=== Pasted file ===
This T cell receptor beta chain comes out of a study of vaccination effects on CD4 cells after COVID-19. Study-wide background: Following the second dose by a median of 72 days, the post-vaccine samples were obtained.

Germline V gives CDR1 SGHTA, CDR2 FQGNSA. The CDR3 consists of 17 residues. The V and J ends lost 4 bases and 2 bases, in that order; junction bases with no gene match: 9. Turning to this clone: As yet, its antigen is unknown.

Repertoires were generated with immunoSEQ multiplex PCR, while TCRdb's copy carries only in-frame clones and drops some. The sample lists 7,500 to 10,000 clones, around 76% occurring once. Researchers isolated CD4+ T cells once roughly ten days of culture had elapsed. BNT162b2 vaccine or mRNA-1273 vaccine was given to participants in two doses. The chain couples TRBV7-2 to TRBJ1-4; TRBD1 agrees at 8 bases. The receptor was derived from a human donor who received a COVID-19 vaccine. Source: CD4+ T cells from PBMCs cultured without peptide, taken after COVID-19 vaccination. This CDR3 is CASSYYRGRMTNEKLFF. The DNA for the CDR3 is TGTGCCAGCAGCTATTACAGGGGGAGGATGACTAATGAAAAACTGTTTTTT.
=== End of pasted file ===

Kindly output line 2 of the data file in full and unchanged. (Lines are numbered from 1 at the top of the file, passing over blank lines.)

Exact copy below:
Germline V gives CDR1 SGHTA, CDR2 FQGNSA. The CDR3 consists of 17 residues. The V and J ends lost 4 bases and 2 bases, in that order; junction bases with no gene match: 9. Turning to this clone: As yet, its antigen is unknown.